I get a lot of questions about what kinds of windows can be created from where in WPF when I give WPF talks. In a talk in Cleveland the other night, there was an attendee who was concerned because he didn’t see a way to set a parent window for another window, and thought that is why they did not include an MDI windowing style in WPF.
If you want to set up a window ownership model in WPF like you did in Windows Forms, you just need to look at the Owner property, instead of Parent. The behavior is not exactly the same, but a lot of the same concepts apply.
If you create a window instance and set its Owner property to a reference to another Window, then when you show the child window it will always be displayed on top of the Owner window. This is typically used when creating an application modal dialog, but it behaves that way even if you show the window with a call to Show vs ShowDialog. The latter just adds the behavior that you cannot select the owner window and interact with it while the dialog is in place. When you call Show on an owned window, the user can still move the window out of the way, click on the owner window and interact with controls in that window. You could do this to create a floating tool palette window for example.
The fact that there is not a built-in implementation of MDI doesn’t mean the framework doesn’t support it, the WPF team just decided to leave that out of scope for the initial (v 3.0) release because very few applications are built from scratch with the MDI model these days.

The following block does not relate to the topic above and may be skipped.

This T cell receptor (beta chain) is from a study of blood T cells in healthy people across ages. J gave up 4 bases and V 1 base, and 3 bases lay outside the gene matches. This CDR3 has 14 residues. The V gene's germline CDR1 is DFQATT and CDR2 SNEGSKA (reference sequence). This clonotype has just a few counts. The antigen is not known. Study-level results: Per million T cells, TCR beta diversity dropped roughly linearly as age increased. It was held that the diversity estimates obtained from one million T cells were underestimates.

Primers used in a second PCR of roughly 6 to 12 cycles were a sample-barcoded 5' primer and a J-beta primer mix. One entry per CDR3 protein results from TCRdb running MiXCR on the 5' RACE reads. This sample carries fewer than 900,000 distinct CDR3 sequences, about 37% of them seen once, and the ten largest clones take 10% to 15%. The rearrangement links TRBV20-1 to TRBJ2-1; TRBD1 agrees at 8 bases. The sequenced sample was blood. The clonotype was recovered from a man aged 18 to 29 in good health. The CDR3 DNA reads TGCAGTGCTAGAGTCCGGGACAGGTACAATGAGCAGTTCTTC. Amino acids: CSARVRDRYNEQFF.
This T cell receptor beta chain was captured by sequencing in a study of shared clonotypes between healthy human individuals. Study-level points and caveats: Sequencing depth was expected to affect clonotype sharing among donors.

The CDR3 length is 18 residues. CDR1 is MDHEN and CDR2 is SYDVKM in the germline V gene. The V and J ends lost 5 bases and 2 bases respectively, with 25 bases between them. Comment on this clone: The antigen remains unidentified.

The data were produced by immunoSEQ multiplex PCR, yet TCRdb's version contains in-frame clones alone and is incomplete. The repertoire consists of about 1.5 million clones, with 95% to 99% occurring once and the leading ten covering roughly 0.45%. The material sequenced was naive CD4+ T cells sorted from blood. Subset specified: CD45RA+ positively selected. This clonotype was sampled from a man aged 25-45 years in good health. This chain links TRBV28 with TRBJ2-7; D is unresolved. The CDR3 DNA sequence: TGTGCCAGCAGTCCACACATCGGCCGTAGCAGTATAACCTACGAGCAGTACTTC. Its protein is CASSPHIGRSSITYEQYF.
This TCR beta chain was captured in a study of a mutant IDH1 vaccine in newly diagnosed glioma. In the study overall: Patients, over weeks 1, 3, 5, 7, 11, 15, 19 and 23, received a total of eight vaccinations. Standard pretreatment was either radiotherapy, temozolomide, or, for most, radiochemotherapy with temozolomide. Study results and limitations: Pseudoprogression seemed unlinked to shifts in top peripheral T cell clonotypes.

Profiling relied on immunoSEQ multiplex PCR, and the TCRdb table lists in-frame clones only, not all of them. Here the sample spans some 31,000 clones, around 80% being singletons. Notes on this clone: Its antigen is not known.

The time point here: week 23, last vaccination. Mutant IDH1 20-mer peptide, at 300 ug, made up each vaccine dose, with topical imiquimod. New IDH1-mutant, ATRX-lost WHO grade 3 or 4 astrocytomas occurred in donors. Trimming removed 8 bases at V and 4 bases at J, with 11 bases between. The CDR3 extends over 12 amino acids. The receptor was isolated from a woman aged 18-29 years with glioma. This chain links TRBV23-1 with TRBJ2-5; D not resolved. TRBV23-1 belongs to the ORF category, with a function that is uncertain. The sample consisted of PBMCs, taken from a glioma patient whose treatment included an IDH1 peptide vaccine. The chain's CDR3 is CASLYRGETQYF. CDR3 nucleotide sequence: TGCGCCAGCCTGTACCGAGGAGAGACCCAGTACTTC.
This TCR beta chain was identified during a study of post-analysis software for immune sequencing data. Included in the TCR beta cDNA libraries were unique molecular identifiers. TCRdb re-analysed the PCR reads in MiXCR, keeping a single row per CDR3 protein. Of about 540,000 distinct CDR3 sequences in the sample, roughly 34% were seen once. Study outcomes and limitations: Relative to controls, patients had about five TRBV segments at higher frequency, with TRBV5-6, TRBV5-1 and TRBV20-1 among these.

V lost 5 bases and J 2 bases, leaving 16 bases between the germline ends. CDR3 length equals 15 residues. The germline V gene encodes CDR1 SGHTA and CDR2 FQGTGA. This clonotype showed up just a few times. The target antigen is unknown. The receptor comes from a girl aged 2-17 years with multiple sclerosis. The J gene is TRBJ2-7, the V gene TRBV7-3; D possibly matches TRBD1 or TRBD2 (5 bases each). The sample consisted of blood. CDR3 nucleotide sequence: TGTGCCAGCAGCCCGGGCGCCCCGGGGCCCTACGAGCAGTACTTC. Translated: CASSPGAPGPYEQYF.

If you really want MDI, you have two choices:
- Write it yourself. This would be a little tricky because you would have to detect Window movement and either prevent them from leaving the horizontal or vertical constraints of their owner window’s client area, or you would have to deal with how to do clipping of the contained windows, because WPF does not clip by default.
- Adopt Acropolis. This framework is coming out in the Orcas timeframe and provides a modular WPF architecture based on concepts carried over from the Composite UI Application Block and the Smart Client Software Factory. It adds better support for inexperienced programmers to use the framework, adds pre-built components, a great design time interaction, and certain other application level support – such as an MDI application model.
Another window management question that often comes up is to ask whether you can use Windows Forms windows or Windows Forms message boxes within your WPF application. The short answer is – yes you can. You can simply construct a Windows Forms Form class and call show and it will just be another top level window presented by your application. Since Windows Forms message boxes really just make an interop call into the OS to display an OS message box, that is of course supported too. However, WPF has its own MessageBox class, so using Windows Forms MessageBoxes is really only interesting while migrating an existing Windows Forms application to WPF.